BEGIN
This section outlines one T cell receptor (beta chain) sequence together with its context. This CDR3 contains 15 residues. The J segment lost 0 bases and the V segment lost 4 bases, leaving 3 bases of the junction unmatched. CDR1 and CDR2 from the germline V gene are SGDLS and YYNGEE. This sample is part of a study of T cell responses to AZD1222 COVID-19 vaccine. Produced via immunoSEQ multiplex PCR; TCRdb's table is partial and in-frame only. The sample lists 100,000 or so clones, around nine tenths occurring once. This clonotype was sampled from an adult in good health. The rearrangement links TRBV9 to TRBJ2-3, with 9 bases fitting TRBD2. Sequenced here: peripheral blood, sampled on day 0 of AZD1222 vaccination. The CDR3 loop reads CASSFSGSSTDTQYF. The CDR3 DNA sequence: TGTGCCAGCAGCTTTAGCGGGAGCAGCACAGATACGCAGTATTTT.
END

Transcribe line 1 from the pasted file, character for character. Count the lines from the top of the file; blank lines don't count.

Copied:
This section outlines one T cell receptor (beta chain) sequence together with its context. This CDR3 contains 15 residues. The J segment lost 0 bases and the V segment lost 4 bases, leaving 3 bases of the junction unmatched. CDR1 and CDR2 from the germline V gene are SGDLS and YYNGEE. This sample is part of a study of T cell responses to AZD1222 COVID-19 vaccine. Produced via immunoSEQ multiplex PCR; TCRdb's table is partial and in-frame only. The sample lists 100,000 or so clones, around nine tenths occurring once. This clonotype was sampled from an adult in good health. The rearrangement links TRBV9 to TRBJ2-3, with 9 bases fitting TRBD2. Sequenced here: peripheral blood, sampled on day 0 of AZD1222 vaccination. The CDR3 loop reads CASSFSGSSTDTQYF. The CDR3 DNA sequence: TGTGCCAGCAGCTTTAGCGGGAGCAGCACAGATACGCAGTATTTT.